Orange and Vodafone cut VoIP from Nokia N95

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Orange and Vodafone cut VoIP from Nokia N95

It's about technology not protectionism, say telcos.

Orange and Vodafone have disabled the internet telephony option in Nokia's flagship N95 handset.

Nokia and Orange have both denied that the move is a deliberate attempt to defend voice revenue and head off competition from cut-price internet telephony.

A Nokia spokeswoman said that Orange had asked for the VoIP functionality to be switched off, but added that it is not Orange's policy to remove VoIP from devices.

"This a handset-specific issue," she said. "In this particular instance Orange was asked by Nokia whether they wanted the functionality switched on or off, and Orange selected off."

A spokesman for Orange maintained that the decision was taken because there was too little time to test the application thoroughly. Future handsets might have VoIP enabled, he claimed.

Vodafone said in a statement that the operator does not offer its own VoIP service because the technology is not yet mature.

Internet telephony, according to the statement, requires "in-depth testing, a solid end-to-end customer experience, billing integration and customer service support which is not currently available".

"Customers can download VoIP applications if they choose to do so or can use VoIP services via a laptop and data card," the statement added.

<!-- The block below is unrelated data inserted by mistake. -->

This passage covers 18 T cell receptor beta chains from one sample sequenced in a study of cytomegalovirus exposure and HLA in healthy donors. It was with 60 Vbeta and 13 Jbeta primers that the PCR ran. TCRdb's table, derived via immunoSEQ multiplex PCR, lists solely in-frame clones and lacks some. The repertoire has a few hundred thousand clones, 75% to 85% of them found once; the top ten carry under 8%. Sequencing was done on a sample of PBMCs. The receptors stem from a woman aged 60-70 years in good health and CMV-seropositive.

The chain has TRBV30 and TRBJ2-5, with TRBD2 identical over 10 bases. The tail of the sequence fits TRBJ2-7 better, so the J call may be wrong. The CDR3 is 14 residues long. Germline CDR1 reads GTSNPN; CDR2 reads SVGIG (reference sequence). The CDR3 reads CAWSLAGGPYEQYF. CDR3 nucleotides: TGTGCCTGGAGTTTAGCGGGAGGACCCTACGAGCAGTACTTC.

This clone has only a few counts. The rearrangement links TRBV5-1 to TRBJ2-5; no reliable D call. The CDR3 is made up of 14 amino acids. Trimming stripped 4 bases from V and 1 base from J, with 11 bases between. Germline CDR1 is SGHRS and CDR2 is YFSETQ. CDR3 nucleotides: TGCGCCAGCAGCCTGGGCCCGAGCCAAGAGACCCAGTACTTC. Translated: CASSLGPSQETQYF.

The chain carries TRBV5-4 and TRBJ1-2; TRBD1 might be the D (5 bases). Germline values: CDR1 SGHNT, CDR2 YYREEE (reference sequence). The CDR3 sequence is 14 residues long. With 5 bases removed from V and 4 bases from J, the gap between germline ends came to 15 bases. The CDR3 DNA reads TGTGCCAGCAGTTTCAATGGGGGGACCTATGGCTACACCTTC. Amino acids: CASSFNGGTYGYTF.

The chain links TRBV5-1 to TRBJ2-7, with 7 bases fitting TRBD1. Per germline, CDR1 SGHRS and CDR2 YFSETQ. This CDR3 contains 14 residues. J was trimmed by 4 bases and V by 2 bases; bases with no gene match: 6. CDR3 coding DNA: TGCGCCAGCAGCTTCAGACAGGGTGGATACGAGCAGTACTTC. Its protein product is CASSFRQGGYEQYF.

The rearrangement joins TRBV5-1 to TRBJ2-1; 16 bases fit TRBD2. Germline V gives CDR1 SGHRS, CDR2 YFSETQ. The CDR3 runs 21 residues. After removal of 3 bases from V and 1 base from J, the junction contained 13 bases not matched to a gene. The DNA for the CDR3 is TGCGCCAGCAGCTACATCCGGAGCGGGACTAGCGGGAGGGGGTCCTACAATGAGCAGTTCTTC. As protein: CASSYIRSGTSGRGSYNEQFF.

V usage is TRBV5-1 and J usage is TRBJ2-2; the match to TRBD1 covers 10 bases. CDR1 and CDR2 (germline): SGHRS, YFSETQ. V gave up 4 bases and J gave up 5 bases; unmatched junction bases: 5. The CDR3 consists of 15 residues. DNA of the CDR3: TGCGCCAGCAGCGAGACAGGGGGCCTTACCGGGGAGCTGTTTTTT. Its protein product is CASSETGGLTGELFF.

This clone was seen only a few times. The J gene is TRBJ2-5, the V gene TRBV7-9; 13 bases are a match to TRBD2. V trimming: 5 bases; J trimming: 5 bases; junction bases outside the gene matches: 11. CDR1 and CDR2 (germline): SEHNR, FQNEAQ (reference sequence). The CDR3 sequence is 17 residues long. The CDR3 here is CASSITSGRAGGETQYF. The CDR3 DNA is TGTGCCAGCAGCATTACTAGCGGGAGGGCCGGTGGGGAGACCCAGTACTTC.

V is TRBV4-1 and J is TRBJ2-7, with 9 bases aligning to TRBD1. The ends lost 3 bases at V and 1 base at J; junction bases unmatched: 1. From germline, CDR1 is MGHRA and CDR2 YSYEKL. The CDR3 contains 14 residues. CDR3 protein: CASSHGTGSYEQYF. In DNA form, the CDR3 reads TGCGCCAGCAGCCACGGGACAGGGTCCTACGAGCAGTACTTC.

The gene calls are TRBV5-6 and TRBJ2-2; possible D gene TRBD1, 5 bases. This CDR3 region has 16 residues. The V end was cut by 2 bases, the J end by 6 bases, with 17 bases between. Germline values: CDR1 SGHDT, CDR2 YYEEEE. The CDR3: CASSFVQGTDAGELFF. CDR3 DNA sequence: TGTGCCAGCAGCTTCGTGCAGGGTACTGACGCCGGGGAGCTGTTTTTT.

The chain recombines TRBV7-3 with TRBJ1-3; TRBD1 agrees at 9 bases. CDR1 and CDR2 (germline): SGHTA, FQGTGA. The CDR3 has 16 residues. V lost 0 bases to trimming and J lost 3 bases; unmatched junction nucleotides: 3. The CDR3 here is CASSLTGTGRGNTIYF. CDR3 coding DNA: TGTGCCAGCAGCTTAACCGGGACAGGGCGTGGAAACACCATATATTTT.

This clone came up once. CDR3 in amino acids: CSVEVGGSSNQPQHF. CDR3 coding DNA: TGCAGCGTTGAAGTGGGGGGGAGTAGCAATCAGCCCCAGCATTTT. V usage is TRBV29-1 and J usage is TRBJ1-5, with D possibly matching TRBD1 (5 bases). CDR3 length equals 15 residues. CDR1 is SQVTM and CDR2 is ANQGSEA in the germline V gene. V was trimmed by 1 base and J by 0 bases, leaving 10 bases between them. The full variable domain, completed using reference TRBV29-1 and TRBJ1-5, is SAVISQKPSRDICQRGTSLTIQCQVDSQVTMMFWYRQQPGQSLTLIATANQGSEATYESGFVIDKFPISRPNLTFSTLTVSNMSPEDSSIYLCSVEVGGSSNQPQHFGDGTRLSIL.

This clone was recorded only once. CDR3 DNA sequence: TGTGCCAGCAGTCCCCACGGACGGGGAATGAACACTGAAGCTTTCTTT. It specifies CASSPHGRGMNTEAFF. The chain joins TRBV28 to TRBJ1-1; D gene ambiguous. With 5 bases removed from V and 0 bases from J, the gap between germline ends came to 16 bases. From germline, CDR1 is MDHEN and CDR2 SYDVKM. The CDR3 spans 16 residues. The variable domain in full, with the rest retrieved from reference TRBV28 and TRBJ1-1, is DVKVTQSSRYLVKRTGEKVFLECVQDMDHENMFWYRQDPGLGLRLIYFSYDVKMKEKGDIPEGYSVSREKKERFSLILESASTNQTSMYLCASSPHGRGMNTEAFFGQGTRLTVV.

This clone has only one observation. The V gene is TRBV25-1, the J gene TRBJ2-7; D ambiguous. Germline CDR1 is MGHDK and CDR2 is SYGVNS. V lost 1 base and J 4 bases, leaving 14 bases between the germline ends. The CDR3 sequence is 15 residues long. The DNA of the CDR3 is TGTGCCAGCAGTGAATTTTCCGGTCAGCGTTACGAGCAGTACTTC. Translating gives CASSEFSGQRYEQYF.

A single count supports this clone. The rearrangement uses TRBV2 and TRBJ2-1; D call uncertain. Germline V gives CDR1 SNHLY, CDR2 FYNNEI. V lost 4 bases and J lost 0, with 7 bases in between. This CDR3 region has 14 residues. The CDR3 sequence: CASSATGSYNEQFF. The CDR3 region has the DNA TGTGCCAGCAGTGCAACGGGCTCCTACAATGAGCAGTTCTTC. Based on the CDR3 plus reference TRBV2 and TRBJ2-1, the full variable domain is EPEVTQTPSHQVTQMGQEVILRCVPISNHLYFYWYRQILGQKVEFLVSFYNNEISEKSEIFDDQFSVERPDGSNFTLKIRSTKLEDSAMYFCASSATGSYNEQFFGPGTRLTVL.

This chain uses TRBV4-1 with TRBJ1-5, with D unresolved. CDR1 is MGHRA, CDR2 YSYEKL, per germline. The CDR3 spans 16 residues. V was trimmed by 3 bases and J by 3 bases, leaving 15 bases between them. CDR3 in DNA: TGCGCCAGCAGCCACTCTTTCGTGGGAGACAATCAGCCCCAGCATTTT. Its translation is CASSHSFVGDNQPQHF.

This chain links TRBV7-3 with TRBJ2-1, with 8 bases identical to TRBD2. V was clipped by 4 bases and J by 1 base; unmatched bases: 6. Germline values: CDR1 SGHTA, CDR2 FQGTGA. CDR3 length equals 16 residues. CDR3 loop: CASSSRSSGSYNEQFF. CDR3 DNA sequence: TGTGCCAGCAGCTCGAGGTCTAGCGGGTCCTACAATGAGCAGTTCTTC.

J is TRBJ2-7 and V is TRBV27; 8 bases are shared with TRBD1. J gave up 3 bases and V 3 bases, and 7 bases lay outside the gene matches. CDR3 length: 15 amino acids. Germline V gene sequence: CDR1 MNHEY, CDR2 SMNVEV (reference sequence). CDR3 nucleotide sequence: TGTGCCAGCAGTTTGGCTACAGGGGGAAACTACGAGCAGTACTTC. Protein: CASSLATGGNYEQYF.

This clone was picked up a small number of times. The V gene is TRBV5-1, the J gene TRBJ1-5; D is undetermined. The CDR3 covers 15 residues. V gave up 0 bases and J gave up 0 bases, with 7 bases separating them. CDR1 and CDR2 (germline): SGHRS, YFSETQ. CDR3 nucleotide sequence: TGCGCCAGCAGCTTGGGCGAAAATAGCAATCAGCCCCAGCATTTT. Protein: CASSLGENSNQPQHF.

Non-integrated standalone applications such as Fring, which enables the user to run applications such as Skype and Google Talk at no extra cost, will still work on the N95. 

However, internet telephony firm Truphone claimed that the move is an attempt by mobile operators to stop open competition for mobile internet services and to lock customers into their services.

"The danger is that the net neutrality we enjoy and take for granted with the internet on PCs will not be replicated in the mobile world," said a Truphone spokeswoman.

"By effectively denying oxygen to, for example, fledgling VoIP service providers on the Nokia N95, the mobile operators concerned are forcing us into their walled gardens.

"If this is successful [from the operators' perspective] it is likely that this situation will be replicated on other handsets and other networks, and even for other services.

"This will be disastrous for the consumer; the best way to encourage innovation and lower prices is through fair competition."
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